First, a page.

We went walking in a Donegal woodland last spring – Kathryn and I – and were greeted by a vibrant carpet of flowering bluebells. Breath-taking! I like the Irish word méaracán to describe them, although it actually means thimble. I can imagine young children plucking the bluebells and putting a bell on each finger rather like fairy thimbles. Other Irish words for bluebells are cloigíní gorma (little blue bells) and coinnle corra. The latter is difficult to translate as the second word corr has many meanings: anything from tapered to pointed to odd or occasional. Together with the first word, it translates, variously, as tapered or pointed candles, or, by implication, candles that light up in the oddest way or appear at the oddest time (bluebells come and go within a very short period of time).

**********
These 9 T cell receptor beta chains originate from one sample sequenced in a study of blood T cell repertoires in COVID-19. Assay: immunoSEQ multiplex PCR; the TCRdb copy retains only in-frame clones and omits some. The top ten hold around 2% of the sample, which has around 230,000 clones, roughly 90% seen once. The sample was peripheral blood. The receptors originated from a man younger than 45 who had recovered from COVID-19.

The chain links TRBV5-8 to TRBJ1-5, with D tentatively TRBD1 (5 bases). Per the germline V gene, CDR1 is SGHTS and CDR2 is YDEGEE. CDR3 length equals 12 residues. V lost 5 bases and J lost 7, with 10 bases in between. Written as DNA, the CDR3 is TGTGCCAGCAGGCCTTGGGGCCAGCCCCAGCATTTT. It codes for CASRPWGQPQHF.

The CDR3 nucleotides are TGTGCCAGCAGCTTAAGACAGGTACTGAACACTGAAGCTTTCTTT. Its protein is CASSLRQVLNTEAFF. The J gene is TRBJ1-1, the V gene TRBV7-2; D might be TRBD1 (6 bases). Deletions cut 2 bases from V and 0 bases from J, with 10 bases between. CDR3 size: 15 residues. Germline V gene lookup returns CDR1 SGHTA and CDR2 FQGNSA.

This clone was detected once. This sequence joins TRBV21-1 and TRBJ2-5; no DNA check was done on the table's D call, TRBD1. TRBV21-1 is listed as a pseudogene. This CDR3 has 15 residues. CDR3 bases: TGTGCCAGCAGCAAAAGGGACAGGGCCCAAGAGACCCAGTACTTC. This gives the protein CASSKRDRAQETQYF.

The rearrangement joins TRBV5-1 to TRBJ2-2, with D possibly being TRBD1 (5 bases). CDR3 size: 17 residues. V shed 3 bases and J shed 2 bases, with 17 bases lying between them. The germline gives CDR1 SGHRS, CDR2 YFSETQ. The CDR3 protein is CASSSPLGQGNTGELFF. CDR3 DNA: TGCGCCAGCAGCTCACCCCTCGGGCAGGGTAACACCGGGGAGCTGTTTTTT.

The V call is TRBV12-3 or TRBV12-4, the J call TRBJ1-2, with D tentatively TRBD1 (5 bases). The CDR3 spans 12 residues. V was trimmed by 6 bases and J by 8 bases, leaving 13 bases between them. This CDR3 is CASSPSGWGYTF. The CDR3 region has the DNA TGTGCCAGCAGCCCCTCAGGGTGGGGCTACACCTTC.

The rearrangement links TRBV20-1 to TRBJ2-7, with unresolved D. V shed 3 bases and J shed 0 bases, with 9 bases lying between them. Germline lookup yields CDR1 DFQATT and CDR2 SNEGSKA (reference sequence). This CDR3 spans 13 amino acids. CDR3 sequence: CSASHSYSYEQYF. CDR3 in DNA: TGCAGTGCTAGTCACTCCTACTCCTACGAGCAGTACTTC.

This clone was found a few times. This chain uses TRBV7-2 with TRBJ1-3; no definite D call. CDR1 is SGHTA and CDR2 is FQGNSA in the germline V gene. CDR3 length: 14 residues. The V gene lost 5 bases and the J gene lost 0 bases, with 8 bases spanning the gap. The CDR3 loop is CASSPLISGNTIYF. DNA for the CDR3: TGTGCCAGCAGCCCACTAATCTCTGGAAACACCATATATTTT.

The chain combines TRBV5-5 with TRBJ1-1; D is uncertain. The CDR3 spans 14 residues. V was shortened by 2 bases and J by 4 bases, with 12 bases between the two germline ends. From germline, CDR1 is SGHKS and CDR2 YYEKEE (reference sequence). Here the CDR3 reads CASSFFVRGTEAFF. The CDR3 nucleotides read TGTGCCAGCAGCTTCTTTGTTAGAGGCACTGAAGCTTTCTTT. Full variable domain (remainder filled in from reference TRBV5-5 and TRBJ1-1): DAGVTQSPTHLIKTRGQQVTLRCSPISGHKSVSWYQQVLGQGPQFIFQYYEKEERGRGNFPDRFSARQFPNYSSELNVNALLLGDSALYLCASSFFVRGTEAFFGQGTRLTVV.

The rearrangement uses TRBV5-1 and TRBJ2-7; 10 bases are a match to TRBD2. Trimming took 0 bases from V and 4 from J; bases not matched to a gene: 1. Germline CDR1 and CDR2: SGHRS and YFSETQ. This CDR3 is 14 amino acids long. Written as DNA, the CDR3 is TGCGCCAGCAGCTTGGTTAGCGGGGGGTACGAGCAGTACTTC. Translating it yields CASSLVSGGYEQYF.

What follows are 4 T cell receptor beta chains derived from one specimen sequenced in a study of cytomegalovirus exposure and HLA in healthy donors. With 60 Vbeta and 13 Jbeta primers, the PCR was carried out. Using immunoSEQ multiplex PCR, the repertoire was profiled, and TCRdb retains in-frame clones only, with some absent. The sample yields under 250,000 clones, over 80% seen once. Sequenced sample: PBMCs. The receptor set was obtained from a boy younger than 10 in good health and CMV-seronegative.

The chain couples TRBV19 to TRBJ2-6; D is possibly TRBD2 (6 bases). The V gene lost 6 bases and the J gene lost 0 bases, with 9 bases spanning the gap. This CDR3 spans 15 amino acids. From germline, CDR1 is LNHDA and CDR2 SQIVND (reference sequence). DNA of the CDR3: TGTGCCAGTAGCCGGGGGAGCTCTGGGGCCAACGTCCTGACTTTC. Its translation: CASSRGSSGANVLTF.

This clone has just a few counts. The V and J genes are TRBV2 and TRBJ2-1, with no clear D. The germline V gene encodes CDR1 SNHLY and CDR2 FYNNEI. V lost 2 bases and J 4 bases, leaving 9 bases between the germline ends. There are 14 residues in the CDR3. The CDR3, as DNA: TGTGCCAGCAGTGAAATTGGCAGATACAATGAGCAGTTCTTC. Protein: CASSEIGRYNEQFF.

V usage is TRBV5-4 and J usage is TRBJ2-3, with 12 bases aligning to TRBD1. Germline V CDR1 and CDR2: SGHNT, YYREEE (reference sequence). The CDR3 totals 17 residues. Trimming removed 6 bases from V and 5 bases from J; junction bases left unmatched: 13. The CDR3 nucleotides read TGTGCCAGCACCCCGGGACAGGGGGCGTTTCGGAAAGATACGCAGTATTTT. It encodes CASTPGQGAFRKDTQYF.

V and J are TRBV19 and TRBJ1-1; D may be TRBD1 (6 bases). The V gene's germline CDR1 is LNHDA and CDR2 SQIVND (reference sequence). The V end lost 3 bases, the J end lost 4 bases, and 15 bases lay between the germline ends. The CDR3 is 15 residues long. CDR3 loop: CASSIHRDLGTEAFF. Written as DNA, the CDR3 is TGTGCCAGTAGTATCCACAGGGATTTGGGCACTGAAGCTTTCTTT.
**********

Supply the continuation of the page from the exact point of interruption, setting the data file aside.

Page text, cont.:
The Scottish Gàidhlig for bluebell (and harebell) is fuath-mhuc, also difficult to translate but seems to suggest a spectre or phantom; perhaps something you might experience if you encountered a bower of bluebells while walking through the woods at night.
These paintings are not meant to be botanically accurate in their depictions of bluebells; rather, these are impressions of them in the half-light or dappled light, or even in the darkness of night, spectre-like and phantom-like, radiating and illuminating their blueness.